An earl is equivalent to a Count in other European nations, while an earl's wife (slightly confusingly) is a countess.

Derived from the Latin vicecomes, or 'vice-count', the title of viscount originates from the office of a deputy or lieutenant to a count. Historically meaning a sheriff or high sheriff in England, its use as a peerage title can be traced back to the reign of Henry VI, 'when John, Baron Beaumont, was created Viscount Beaumont by letters patent of 12th February, 1440' (OED, 2020).

A viscount's wife is a viscountess.

The lowest grade of nobility, 'baron' is derived from baro, possibly of Germanic origin, meaning 'man, warrior', and historically was someone who held lands or property from the sovereign or overlord. Richard II created the first barons by patent, the first of which was in 1387.

A baron's wife is a baroness.

Note that baronets and knights are not peers, meaning that they don't sit in the House of Lords. A baronetcy is hereditary, but a knighthood isn't.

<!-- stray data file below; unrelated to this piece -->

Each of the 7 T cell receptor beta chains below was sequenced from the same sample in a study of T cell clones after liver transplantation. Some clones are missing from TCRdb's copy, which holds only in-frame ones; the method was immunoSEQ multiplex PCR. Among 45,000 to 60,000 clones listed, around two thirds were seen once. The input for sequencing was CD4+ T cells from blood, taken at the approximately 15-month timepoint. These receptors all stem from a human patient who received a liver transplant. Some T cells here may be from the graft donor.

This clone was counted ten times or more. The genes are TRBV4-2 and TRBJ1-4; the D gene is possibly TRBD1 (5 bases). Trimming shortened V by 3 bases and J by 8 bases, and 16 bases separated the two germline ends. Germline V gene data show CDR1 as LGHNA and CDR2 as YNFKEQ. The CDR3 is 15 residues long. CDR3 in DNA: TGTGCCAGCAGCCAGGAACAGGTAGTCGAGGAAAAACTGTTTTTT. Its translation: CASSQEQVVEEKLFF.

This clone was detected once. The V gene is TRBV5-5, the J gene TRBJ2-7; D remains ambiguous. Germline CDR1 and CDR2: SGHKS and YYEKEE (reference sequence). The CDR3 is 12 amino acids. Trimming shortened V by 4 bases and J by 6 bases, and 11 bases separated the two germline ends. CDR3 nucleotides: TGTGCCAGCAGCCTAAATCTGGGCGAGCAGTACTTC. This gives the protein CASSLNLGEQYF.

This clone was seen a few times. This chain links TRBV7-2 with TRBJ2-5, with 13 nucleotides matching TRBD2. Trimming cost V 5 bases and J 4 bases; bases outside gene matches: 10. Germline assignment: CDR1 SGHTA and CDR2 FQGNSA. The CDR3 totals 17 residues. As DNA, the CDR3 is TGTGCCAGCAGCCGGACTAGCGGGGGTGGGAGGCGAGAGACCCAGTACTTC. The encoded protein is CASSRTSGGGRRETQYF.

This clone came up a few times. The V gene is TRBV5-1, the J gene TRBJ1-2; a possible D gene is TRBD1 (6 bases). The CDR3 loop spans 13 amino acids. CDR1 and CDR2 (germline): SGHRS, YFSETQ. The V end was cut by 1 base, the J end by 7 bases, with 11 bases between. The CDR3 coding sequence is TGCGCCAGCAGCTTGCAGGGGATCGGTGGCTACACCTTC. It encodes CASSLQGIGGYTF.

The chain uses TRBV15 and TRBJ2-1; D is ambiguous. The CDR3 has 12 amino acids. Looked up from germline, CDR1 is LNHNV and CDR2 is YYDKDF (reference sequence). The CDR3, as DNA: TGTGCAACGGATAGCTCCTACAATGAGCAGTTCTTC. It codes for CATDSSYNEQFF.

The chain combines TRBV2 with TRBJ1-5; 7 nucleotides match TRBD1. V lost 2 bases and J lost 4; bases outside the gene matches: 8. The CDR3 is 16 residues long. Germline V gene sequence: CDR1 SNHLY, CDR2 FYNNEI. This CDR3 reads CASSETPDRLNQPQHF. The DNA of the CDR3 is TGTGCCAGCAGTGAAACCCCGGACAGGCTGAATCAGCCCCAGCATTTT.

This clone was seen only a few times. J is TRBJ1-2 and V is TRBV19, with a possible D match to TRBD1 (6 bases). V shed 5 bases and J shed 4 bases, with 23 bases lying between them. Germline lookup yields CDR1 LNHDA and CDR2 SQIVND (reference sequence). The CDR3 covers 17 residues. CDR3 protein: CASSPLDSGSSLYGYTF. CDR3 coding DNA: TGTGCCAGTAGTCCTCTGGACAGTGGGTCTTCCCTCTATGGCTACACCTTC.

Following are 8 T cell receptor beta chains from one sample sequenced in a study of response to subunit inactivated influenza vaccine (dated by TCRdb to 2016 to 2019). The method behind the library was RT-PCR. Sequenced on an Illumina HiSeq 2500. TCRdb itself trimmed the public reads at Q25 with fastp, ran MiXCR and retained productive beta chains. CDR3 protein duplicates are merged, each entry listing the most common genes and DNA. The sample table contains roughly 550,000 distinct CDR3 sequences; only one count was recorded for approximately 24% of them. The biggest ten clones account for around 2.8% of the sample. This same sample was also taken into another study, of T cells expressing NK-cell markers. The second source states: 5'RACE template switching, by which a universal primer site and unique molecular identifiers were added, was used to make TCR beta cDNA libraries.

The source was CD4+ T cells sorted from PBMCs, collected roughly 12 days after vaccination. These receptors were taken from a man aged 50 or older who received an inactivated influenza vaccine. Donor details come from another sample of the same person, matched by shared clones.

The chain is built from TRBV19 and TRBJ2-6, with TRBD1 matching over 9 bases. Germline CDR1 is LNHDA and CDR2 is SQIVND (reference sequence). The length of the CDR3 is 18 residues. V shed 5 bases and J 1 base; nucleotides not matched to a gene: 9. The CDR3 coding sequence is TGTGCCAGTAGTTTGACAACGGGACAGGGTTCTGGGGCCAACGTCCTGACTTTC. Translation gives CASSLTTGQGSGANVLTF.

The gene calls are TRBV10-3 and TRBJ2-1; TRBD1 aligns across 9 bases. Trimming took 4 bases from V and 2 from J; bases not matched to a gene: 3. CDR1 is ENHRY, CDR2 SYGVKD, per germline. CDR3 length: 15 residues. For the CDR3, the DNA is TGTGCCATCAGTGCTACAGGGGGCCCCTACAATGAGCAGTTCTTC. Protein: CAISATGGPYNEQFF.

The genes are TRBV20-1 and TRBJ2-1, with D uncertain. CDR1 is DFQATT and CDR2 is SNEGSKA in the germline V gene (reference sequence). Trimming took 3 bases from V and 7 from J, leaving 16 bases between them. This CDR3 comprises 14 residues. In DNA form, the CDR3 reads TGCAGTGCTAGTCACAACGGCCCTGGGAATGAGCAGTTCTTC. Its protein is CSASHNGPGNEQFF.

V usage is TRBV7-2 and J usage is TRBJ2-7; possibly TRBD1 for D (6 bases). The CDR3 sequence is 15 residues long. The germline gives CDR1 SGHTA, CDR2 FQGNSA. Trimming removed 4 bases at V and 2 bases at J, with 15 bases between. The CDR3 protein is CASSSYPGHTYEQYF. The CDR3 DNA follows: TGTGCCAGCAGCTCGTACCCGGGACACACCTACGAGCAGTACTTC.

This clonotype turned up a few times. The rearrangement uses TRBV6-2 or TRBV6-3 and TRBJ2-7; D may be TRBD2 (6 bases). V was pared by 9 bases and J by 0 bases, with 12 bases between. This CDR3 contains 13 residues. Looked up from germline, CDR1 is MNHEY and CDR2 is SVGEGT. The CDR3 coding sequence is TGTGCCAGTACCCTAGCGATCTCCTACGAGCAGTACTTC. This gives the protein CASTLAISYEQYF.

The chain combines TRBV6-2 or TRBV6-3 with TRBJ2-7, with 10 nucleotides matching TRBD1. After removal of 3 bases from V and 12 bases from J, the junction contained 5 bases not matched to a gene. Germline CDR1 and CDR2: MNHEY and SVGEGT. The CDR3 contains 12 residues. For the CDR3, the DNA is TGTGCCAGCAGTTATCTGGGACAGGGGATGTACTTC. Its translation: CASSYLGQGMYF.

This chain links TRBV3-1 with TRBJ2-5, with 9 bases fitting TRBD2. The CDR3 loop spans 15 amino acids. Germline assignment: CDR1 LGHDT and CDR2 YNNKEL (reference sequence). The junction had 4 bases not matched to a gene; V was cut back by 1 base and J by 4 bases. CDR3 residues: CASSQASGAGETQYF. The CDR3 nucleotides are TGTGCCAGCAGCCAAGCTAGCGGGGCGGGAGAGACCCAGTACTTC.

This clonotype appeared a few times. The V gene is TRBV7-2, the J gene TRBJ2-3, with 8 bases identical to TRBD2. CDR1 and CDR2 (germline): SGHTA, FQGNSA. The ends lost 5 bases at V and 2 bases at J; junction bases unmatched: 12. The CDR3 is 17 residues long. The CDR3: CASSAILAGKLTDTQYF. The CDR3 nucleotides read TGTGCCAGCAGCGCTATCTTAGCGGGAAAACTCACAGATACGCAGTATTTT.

Forms of Address

A non-royal duke or duchess must be addressed as 'your grace'. Their children will have 'Lord and 'Lady' in front of their Christian names, except the eldest son and heir who takes the duke's subsidiary title. So spare sons are "Lord First Name + Family Name" and daughters are "Lady First Name + Family Name". A marquess, earl or viscount is addressed as "Lord Title Name", and their wife as "Lady Title Name". A marquess's children are addressed the same as a duke's. Any son of an earl other than the eldest is addressed as 'Honourable', while the daughters have 'Lady' in front of their Christian name. The inclusion of first names distinguishes the children of dukes and marquesses (and earl's daughters) from lesser members of the peerage. A viscount or baron's children are 'Honourables', although the viscount's heir will take his father's subsidiary title if he has one.

Let's use the Leyton family as an example. Since Lord Leyton is the eldest son and heir of a duke, this means he has one of his father's subsidiary titles, the Earl of Banbury. He is addressed as 'Lord Leyton' or 'my lord', except by close friends who use his nickname 'Cephus'. His younger brother, as a spare son, is Lord Charles Leyton.